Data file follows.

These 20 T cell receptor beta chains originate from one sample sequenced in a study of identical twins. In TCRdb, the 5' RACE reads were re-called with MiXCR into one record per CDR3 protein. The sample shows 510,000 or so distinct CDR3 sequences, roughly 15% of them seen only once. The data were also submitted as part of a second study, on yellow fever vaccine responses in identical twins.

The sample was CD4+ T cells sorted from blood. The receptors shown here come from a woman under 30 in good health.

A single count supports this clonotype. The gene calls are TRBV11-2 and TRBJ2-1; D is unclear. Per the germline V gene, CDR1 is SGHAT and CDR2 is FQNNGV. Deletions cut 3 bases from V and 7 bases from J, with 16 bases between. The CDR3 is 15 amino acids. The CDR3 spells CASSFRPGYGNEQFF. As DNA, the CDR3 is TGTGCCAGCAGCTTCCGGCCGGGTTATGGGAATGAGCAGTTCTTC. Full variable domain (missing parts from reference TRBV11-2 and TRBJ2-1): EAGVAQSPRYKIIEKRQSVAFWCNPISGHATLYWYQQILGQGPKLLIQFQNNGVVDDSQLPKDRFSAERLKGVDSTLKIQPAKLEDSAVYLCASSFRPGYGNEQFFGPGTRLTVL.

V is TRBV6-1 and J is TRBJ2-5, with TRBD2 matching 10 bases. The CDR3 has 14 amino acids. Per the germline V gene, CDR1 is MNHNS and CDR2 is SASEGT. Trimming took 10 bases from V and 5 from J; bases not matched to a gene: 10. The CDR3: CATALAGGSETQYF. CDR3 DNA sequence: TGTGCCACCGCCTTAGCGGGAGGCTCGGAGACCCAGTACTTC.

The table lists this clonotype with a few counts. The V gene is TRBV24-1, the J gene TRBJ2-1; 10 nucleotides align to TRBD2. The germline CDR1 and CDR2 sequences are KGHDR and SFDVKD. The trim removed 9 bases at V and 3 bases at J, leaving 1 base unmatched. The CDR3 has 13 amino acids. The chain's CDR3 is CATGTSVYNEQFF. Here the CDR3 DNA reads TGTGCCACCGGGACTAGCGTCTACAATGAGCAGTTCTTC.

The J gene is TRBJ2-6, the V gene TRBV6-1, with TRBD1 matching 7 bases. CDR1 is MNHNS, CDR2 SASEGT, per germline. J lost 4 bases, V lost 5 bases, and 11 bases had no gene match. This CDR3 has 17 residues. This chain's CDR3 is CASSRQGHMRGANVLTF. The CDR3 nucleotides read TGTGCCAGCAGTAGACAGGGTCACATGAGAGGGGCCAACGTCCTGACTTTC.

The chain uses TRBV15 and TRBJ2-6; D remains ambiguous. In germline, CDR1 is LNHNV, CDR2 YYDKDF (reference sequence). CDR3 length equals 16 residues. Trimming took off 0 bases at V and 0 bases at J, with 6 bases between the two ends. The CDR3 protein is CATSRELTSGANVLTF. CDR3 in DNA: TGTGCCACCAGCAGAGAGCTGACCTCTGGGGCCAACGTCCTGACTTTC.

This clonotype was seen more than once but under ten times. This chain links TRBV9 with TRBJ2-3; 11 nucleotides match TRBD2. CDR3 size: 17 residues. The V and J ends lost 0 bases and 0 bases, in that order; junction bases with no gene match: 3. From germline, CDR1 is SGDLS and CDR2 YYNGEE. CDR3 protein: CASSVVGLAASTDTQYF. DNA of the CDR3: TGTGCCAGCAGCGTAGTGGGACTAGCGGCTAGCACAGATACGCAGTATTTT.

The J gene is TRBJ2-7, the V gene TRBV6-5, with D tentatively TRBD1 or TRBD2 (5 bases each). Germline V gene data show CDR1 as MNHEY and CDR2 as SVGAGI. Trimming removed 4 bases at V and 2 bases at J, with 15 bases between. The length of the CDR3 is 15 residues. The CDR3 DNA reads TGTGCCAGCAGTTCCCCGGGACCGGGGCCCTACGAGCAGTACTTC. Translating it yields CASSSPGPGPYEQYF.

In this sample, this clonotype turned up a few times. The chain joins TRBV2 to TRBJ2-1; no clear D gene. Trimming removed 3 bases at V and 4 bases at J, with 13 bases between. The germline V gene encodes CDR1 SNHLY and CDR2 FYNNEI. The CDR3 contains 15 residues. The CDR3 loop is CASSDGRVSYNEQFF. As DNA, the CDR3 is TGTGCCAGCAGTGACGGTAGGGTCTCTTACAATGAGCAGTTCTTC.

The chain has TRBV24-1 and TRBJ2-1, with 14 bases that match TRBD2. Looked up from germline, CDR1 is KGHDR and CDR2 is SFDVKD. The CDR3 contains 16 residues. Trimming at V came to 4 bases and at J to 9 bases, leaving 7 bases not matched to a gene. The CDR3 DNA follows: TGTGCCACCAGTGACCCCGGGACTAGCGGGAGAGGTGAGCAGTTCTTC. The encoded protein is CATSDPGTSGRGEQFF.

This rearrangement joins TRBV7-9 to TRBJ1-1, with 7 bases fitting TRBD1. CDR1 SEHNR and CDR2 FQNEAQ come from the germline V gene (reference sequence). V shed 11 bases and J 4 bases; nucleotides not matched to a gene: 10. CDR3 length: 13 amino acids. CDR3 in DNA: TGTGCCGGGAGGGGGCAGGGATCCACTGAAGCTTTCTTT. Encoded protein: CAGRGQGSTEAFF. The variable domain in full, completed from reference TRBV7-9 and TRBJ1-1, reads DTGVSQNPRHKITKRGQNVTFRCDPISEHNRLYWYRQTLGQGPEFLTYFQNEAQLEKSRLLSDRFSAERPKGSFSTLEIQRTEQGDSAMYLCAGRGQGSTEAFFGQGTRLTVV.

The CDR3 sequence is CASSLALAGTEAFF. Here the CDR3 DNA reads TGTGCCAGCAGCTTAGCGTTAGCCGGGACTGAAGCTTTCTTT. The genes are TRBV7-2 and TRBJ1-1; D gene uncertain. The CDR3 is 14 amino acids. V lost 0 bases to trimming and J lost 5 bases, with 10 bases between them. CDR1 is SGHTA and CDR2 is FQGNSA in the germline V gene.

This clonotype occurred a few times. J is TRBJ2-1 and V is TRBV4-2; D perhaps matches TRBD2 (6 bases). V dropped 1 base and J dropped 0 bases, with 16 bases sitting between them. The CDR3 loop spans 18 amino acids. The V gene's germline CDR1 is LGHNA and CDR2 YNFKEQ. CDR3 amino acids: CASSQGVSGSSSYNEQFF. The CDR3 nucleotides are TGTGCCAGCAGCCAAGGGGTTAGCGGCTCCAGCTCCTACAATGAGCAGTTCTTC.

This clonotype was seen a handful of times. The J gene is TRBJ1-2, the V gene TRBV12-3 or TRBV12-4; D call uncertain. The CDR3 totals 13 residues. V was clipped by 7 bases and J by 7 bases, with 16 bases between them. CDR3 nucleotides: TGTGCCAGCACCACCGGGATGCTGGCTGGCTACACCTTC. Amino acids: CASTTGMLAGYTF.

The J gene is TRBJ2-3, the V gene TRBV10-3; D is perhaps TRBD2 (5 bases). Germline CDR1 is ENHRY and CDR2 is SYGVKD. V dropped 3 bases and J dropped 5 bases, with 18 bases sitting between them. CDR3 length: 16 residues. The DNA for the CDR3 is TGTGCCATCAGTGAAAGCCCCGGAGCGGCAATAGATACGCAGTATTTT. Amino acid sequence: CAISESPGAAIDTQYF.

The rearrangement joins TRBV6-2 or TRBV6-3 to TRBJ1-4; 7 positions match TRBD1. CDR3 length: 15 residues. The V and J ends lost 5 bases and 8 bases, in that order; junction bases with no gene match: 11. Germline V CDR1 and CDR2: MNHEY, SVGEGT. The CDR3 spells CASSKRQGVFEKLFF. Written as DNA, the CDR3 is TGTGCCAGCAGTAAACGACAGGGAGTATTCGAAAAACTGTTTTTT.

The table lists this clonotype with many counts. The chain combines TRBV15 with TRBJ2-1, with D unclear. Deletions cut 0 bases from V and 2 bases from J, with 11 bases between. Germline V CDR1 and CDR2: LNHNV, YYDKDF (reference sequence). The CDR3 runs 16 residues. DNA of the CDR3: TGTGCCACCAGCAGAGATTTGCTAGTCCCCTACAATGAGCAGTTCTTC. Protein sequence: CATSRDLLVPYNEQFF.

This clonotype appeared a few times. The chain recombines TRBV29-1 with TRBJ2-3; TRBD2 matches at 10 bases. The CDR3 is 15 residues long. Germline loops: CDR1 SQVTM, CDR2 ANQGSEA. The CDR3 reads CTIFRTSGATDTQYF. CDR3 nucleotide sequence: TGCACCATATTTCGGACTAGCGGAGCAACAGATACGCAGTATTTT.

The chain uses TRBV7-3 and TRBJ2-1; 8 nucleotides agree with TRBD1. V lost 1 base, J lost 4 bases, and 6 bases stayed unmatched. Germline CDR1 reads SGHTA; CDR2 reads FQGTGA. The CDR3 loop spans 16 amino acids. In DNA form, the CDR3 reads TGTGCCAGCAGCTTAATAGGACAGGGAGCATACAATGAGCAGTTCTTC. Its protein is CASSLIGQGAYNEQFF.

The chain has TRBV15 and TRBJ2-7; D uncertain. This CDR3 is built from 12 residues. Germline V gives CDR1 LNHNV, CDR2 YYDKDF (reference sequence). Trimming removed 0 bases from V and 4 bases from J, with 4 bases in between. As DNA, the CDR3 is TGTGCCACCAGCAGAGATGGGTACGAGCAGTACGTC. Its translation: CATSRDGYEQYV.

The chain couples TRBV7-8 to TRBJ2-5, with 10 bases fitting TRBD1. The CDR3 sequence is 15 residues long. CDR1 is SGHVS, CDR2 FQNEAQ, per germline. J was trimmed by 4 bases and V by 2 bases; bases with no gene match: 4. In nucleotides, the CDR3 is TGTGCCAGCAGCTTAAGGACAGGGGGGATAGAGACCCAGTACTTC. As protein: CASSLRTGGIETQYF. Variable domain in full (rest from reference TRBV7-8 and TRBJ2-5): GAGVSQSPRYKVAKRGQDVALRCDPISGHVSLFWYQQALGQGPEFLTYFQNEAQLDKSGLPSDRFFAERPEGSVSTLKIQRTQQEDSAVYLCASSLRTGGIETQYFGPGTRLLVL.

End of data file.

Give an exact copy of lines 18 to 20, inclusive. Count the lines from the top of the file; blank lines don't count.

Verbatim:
The table lists this clonotype with many counts. The chain combines TRBV15 with TRBJ2-1, with D unclear. Deletions cut 0 bases from V and 2 bases from J, with 11 bases between. Germline V CDR1 and CDR2: LNHNV, YYDKDF (reference sequence). The CDR3 runs 16 residues. DNA of the CDR3: TGTGCCACCAGCAGAGATTTGCTAGTCCCCTACAATGAGCAGTTCTTC. Protein sequence: CATSRDLLVPYNEQFF.

This clonotype appeared a few times. The chain recombines TRBV29-1 with TRBJ2-3; TRBD2 matches at 10 bases. The CDR3 is 15 residues long. Germline loops: CDR1 SQVTM, CDR2 ANQGSEA. The CDR3 reads CTIFRTSGATDTQYF. CDR3 nucleotide sequence: TGCACCATATTTCGGACTAGCGGAGCAACAGATACGCAGTATTTT.

The chain uses TRBV7-3 and TRBJ2-1; 8 nucleotides agree with TRBD1. V lost 1 base, J lost 4 bases, and 6 bases stayed unmatched. Germline CDR1 reads SGHTA; CDR2 reads FQGTGA. The CDR3 loop spans 16 amino acids. In DNA form, the CDR3 reads TGTGCCAGCAGCTTAATAGGACAGGGAGCATACAATGAGCAGTTCTTC. Its protein is CASSLIGQGAYNEQFF.